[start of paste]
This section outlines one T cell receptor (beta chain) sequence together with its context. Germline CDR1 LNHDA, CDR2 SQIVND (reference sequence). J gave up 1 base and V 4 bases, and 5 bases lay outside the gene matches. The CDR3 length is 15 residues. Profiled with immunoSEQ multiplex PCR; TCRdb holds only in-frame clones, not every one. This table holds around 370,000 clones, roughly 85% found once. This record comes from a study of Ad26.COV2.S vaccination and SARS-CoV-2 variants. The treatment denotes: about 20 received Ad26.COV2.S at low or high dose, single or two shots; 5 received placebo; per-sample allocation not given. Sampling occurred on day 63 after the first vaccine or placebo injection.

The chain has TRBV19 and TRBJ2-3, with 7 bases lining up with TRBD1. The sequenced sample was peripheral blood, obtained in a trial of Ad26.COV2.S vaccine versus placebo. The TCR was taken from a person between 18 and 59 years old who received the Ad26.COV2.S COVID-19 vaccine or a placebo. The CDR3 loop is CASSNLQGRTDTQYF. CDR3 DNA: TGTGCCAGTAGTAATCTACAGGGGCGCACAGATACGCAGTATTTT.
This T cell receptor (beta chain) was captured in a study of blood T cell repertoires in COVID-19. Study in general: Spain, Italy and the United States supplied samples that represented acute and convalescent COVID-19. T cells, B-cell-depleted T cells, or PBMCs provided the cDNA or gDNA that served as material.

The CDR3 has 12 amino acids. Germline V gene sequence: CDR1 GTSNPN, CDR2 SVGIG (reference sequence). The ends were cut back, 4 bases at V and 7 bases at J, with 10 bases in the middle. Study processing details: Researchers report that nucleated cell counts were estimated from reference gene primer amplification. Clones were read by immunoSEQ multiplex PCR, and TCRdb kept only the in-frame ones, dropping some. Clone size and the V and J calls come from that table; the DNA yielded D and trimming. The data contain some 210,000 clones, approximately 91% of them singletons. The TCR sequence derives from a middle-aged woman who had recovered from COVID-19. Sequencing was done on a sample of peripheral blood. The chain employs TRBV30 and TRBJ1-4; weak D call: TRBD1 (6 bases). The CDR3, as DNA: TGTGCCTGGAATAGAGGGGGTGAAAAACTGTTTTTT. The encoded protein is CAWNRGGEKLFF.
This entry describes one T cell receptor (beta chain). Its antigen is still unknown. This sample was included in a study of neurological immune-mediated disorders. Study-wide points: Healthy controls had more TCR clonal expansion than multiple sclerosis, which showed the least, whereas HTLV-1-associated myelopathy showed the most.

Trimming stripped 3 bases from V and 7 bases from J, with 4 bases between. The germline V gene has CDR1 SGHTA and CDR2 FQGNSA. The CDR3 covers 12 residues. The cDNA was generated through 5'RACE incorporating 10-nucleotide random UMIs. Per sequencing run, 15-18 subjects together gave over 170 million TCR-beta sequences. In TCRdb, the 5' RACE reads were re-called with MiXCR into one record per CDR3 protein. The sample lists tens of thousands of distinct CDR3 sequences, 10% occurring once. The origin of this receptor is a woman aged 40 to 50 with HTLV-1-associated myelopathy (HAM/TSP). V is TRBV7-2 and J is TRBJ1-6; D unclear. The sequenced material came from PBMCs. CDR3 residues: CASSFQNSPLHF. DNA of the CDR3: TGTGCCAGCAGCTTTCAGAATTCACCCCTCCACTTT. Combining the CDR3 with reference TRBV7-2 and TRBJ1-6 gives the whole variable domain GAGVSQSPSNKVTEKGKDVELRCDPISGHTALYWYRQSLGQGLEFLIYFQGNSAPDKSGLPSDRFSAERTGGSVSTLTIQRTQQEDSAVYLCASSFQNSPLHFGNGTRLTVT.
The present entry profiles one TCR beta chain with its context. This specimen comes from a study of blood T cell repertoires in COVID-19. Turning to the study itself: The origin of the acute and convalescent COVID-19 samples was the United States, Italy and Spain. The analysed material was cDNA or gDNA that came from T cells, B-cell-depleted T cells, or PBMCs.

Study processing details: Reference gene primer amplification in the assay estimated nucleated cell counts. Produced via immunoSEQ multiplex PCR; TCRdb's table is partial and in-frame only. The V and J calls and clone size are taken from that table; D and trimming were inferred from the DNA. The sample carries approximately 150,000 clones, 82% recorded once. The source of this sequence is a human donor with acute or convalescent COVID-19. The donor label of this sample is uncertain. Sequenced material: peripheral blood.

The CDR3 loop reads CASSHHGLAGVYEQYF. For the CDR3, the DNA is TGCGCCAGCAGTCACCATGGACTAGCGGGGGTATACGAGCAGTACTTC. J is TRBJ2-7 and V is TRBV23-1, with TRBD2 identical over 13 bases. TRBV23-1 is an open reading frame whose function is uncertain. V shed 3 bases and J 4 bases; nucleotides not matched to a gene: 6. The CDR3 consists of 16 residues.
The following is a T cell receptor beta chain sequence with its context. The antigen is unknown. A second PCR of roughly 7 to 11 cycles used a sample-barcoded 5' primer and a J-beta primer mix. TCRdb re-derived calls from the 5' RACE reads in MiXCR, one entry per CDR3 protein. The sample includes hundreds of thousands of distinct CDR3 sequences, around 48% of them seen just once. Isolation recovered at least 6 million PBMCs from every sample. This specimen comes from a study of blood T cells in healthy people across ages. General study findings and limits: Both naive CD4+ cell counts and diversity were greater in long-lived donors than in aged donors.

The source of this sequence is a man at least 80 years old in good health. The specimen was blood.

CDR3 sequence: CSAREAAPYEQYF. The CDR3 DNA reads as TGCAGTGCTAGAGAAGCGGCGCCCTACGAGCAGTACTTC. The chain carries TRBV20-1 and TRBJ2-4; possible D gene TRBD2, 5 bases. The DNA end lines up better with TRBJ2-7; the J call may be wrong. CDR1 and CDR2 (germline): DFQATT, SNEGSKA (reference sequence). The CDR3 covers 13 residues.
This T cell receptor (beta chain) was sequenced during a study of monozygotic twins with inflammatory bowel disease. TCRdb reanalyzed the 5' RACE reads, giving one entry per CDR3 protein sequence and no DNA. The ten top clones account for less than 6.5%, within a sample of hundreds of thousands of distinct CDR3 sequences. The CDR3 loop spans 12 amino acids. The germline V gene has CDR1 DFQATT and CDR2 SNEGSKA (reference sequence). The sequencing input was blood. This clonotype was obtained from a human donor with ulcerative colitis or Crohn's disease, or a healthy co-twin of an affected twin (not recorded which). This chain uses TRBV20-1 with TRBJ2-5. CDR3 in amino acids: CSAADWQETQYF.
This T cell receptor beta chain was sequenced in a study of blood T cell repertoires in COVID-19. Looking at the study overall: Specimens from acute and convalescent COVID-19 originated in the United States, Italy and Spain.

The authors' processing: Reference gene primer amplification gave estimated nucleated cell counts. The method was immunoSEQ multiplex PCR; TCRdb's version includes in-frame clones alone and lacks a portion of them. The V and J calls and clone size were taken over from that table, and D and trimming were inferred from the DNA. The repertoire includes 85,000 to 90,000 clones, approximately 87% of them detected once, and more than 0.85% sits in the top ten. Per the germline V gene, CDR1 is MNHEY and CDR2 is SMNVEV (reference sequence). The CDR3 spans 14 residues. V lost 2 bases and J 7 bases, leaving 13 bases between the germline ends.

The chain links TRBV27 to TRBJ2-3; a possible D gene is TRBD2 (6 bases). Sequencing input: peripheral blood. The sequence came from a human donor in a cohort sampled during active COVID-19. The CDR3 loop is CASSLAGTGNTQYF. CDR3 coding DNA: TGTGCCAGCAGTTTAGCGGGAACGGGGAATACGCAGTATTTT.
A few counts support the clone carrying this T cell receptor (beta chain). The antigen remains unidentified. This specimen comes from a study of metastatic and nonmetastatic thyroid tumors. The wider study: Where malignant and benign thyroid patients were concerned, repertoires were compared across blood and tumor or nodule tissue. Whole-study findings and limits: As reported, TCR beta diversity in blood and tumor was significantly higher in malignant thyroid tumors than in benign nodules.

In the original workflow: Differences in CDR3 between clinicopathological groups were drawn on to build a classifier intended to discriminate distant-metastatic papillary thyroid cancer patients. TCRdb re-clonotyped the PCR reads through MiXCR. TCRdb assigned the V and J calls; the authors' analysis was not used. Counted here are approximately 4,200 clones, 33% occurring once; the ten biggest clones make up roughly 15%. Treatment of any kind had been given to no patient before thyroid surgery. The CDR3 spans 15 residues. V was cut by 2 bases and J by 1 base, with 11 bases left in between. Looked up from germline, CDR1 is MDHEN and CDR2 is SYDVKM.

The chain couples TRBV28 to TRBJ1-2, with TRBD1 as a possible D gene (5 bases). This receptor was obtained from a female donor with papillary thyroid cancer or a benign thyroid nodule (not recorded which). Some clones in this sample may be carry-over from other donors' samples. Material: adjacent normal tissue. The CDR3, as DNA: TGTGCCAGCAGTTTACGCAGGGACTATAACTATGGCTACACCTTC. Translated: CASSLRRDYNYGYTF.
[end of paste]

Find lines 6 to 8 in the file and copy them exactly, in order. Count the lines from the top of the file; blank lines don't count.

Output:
Trimming stripped 3 bases from V and 7 bases from J, with 4 bases between. The germline V gene has CDR1 SGHTA and CDR2 FQGNSA. The CDR3 covers 12 residues. The cDNA was generated through 5'RACE incorporating 10-nucleotide random UMIs. Per sequencing run, 15-18 subjects together gave over 170 million TCR-beta sequences. In TCRdb, the 5' RACE reads were re-called with MiXCR into one record per CDR3 protein. The sample lists tens of thousands of distinct CDR3 sequences, 10% occurring once. The origin of this receptor is a woman aged 40 to 50 with HTLV-1-associated myelopathy (HAM/TSP). V is TRBV7-2 and J is TRBJ1-6; D unclear. The sequenced material came from PBMCs. CDR3 residues: CASSFQNSPLHF. DNA of the CDR3: TGTGCCAGCAGCTTTCAGAATTCACCCCTCCACTTT. Combining the CDR3 with reference TRBV7-2 and TRBJ1-6 gives the whole variable domain GAGVSQSPSNKVTEKGKDVELRCDPISGHTALYWYRQSLGQGLEFLIYFQGNSAPDKSGLPSDRFSAERTGGSVSTLTIQRTQQEDSAVYLCASSFQNSPLHFGNGTRLTVT.
The present entry profiles one TCR beta chain with its context. This specimen comes from a study of blood T cell repertoires in COVID-19. Turning to the study itself: The origin of the acute and convalescent COVID-19 samples was the United States, Italy and Spain. The analysed material was cDNA or gDNA that came from T cells, B-cell-depleted T cells, or PBMCs.

Study processing details: Reference gene primer amplification in the assay estimated nucleated cell counts. Produced via immunoSEQ multiplex PCR; TCRdb's table is partial and in-frame only. The V and J calls and clone size are taken from that table; D and trimming were inferred from the DNA. The sample carries approximately 150,000 clones, 82% recorded once. The source of this sequence is a human donor with acute or convalescent COVID-19. The donor label of this sample is uncertain. Sequenced material: peripheral blood.